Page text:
John Souch 1594-1644 or 5 George Puleston (?)  c.1625-30 Oil paint on canvas 770 x 640 mm N06247

John Souch 1594-1644 or 5
George Puleston (?)
c.1625-30
Oil paint on canvas
770 x 640 mm
N06247

 Fig.2 Detail of the face of George Puleston (?) c.1625–30

Fig.2
Detail of the face of George Puleston (?) c.1625–30

Fig.3 Detail of the left hand and jerkin

Fig.3
Detail of the left hand and jerkin

Fig.4 Detail of the lace collar, gorget and jerkin

Fig.4
Detail of the lace collar, gorget and jerkin

This painting is in oil paint on canvas measuring 770 x 640 mm (figs.1–4). The linen canvas has a loose, plain weave with a thread count of 14 vertical and 13 horizontal picks per square centimetre. As can be seen from the X-radiograph and the infrared reflectogram (figs.5–6), its original tacking edges are now incorporated into the picture plane. The original dimensions of the painting were approximately 750 mm x 600 mm. The old tacking edges are held in plane by a glue-paste lining, which probably dates from the first half of the twentieth century. The adjustable, pine stretcher appears to be contemporary with the lining.

Fig.5 X-radiograph of George Puleston (?) c.1625–30

Fig.5
X-radiograph of George Puleston (?) c.1625–30

Fig.6 Infrared reflectograph of the whole painting

Fig.6
Infrared reflectograph of the whole painting

The ground is fawn colour and has a fairly coarse texture (figs.7–8). It is composed of lead white, Cologne earth and chalk.1 There is no priming. No underdrawing was detected with infrared reflectography (fig.6) but the clearly defined reserves for each component of the composition indicate careful planning.

Fig.7 Cross-section through the reddish brown background, photographed at x320 magnification. From the bottom: fragment of fawn coloured ground; single layer of dense, dark red paint

Fig.7
Cross-section through the reddish brown background, photographed at x320 magnification. From the bottom: fragment of fawn coloured ground; single layer of dense, dark red paint

Fig.8 Cross-section through the reddish brown background, photographed at x320 magnification in ultraviolet light. From the bottom: fragment of fawn coloured ground; single layer of dense, dark red paint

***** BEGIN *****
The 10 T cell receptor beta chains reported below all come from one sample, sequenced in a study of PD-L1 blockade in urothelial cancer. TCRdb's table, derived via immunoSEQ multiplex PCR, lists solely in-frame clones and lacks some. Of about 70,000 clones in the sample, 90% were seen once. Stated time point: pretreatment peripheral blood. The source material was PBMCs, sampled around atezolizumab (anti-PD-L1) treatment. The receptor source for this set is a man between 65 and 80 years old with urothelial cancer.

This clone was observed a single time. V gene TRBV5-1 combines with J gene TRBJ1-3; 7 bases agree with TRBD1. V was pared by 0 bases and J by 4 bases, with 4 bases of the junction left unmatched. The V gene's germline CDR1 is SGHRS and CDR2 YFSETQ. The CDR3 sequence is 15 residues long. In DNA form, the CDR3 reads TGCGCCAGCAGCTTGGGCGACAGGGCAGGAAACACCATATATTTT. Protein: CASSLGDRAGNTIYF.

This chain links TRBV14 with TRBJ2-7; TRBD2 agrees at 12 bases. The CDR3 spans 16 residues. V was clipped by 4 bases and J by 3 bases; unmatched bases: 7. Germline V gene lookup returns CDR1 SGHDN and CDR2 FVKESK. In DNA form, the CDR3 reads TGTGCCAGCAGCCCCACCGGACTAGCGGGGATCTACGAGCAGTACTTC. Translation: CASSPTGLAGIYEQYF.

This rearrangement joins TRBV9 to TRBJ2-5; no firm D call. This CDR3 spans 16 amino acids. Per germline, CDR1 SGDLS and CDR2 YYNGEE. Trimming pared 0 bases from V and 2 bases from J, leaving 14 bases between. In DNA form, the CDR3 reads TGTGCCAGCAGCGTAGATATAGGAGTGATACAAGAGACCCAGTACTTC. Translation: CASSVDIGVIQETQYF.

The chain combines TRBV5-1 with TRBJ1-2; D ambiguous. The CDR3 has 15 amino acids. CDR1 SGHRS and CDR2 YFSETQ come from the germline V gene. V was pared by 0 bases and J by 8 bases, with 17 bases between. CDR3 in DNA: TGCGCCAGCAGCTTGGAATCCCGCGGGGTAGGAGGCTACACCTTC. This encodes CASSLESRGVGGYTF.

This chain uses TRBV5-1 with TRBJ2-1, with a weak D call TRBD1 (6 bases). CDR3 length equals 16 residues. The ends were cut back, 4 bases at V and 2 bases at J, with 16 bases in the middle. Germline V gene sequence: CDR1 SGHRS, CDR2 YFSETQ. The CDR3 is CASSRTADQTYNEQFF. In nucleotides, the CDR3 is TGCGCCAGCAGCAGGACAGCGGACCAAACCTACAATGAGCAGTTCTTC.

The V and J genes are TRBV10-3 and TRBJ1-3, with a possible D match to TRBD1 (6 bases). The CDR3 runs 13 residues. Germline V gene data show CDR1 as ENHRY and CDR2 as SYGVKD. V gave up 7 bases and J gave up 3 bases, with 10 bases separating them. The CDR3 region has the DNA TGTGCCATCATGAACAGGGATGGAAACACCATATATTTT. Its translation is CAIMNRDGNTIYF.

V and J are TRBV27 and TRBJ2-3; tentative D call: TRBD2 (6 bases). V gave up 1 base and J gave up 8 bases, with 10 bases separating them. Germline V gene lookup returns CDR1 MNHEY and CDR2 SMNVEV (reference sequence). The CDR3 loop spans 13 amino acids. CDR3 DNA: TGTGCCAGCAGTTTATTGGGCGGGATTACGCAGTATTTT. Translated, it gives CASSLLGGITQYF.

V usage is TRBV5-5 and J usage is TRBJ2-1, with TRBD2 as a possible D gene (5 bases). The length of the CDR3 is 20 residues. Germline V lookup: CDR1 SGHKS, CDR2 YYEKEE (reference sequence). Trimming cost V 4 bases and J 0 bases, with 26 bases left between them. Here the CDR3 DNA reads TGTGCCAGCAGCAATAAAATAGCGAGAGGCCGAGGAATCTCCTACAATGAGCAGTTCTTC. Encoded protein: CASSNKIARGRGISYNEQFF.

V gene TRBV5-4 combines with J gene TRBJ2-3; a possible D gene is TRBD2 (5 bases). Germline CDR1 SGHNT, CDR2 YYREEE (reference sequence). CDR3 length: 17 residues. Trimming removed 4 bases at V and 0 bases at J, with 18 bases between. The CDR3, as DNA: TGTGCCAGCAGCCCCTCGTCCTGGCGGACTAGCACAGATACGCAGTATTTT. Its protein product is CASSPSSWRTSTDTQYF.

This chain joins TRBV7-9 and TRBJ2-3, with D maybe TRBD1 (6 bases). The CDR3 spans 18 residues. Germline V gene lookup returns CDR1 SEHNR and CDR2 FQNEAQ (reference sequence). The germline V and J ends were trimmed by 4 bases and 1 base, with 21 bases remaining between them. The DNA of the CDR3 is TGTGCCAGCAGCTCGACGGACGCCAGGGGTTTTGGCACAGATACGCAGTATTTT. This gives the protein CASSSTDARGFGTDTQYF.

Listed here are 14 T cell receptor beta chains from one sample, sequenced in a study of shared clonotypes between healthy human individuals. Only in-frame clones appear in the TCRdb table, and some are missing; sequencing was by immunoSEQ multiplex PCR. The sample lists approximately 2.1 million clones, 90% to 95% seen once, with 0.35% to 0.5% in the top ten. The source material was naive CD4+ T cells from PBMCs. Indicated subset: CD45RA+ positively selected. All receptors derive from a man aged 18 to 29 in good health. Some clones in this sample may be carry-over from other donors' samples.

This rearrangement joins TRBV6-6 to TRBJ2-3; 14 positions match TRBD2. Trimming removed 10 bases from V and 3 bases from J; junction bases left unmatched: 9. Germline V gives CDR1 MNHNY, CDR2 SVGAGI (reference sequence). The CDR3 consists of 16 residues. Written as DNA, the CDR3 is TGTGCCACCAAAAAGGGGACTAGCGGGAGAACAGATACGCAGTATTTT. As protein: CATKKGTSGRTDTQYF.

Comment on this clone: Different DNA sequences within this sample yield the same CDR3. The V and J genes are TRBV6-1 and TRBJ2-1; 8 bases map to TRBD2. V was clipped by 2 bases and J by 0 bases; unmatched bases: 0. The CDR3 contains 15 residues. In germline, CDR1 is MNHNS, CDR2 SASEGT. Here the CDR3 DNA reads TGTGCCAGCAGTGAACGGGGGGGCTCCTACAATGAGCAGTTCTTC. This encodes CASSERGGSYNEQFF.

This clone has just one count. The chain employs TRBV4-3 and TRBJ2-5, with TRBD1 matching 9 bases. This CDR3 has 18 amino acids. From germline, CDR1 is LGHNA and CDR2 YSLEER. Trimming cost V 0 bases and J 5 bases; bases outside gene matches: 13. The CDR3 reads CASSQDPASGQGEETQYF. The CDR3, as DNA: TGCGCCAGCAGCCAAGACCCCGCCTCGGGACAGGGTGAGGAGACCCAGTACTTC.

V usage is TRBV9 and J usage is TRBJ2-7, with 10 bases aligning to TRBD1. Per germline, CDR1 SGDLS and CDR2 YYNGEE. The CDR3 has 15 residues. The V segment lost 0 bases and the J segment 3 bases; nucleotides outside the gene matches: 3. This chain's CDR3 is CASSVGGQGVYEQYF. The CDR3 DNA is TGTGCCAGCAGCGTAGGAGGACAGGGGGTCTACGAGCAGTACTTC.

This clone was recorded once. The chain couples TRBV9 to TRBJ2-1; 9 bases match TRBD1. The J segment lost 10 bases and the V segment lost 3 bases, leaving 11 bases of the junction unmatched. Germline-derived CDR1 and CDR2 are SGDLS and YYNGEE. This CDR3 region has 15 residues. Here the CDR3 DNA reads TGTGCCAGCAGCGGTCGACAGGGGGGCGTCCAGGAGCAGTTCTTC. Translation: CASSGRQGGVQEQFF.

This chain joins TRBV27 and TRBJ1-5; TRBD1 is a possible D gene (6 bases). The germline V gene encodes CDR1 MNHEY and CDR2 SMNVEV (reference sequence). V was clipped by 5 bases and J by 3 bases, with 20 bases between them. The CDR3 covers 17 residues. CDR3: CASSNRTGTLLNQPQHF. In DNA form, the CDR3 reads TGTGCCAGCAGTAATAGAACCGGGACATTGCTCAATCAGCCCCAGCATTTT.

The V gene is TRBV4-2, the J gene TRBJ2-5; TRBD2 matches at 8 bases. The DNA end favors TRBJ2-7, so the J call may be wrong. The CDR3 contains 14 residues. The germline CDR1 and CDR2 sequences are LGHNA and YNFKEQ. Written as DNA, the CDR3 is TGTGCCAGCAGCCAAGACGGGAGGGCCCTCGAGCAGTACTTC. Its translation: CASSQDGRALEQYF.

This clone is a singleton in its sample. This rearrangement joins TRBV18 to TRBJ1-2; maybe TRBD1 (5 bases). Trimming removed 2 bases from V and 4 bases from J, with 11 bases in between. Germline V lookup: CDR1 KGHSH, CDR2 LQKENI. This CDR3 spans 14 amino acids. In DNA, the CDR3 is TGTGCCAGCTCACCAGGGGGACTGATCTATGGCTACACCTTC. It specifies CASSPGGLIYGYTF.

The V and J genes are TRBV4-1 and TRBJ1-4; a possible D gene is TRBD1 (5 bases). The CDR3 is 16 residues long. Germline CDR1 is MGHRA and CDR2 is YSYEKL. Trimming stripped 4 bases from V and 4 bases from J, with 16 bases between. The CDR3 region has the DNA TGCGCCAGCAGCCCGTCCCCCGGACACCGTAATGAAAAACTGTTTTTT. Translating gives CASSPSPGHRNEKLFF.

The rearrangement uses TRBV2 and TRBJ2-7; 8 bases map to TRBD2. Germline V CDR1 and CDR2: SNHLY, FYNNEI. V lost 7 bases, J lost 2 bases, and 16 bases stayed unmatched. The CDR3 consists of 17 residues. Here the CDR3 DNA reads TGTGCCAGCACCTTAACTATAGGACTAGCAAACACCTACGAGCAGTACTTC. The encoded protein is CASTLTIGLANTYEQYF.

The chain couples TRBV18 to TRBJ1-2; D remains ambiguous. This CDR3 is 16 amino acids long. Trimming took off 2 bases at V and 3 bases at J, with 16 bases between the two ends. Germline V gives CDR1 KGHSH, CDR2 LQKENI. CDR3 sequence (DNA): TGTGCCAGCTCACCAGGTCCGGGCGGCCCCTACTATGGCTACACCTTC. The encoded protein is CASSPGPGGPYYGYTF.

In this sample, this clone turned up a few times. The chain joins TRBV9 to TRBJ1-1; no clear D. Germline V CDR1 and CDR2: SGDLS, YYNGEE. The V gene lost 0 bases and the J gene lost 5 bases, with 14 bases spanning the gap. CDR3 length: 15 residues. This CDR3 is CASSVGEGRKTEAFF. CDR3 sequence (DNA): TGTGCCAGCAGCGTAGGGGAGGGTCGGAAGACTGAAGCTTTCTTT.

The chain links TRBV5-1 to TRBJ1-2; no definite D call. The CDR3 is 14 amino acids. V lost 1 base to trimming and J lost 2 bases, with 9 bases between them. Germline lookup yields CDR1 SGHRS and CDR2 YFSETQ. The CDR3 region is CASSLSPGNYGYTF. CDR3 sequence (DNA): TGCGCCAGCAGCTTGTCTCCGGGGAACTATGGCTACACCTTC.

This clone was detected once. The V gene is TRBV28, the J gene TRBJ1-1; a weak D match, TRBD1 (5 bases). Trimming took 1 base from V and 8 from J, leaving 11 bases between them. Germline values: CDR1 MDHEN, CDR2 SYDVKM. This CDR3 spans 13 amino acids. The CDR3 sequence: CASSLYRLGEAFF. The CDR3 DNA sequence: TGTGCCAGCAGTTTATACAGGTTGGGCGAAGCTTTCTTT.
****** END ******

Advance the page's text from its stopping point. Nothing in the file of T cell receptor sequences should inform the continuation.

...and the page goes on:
Fig.8
Cross-section through the reddish brown background, photographed at x320 magnification in ultraviolet light. From the bottom: fragment of fawn coloured ground; single layer of dense, dark red paint

A reserve was left in the flesh paint for the finger ring (fig.9). The fawn coloured priming layer is just visible as a warm mid-tone in the sitter’s face, for example the eye sockets (figs.10–11). The artist followed this with loaded highlights and thin transparent glazes in the shadows. The eyes have reserves left for each component, rather than adding the pupils over the iris in turn over the whites. There is also a distinctive flash of red at the corner of each eye, made by glazing red lake on top of opaque red paint.

Fig.9 Detail of the ring at x8 magnification, showing the reserve left for it in the flesh paint

Fig.9
Detail of the ring at x8 magnification, showing the reserve left for it in the flesh paint

Fig.10 Detail at x8 of the sitter’s right eye, showing the fawn coloured ground left visible to form a half-shadow between the inner corner and the highlight below it

Fig.10
Detail at x8 of the sitter’s right eye, showing the fawn coloured ground left visible to form a half-shadow between the inner corner and the highlight below it

Fig.11 Detail at x8 of the sitter’s left eye

Fig.11
Detail at x8 of the sitter’s left eye

The costume and background are composed mainly of opaque colours worked together wet-in-wet in one layer with details such as the decorative details and highlights laid in on top (figs.12–15).

 Fig.12 Detail of the crease in the eye socket at x8 magnification, showing the dark glaze for the crease applied over the ground in a reserve left in the flesh paint

Fig.12
Detail of the crease in the eye socket at x8 magnification, showing the dark glaze for the crease applied over the ground in a reserve left in the flesh paint

Fig.13 Detail at x8 magnification of lace over the ribbon at the collar

Fig.13
Detail at x8 magnification of lace over the ribbon at the collar

Fig.14 Detail at x8 magnification of lace over the dark metal gorget

Fig.14
Detail at x8 magnification of lace over the dark metal gorget

Fig.15 Detail at x8 magnification of a finger tip

Fig.15
Detail at x8 magnification of a finger tip

The painting is signed in the lower right corner (fig.16).

 Fig.16 Detail of the signature

Fig.16
Detail of the signature

May 2005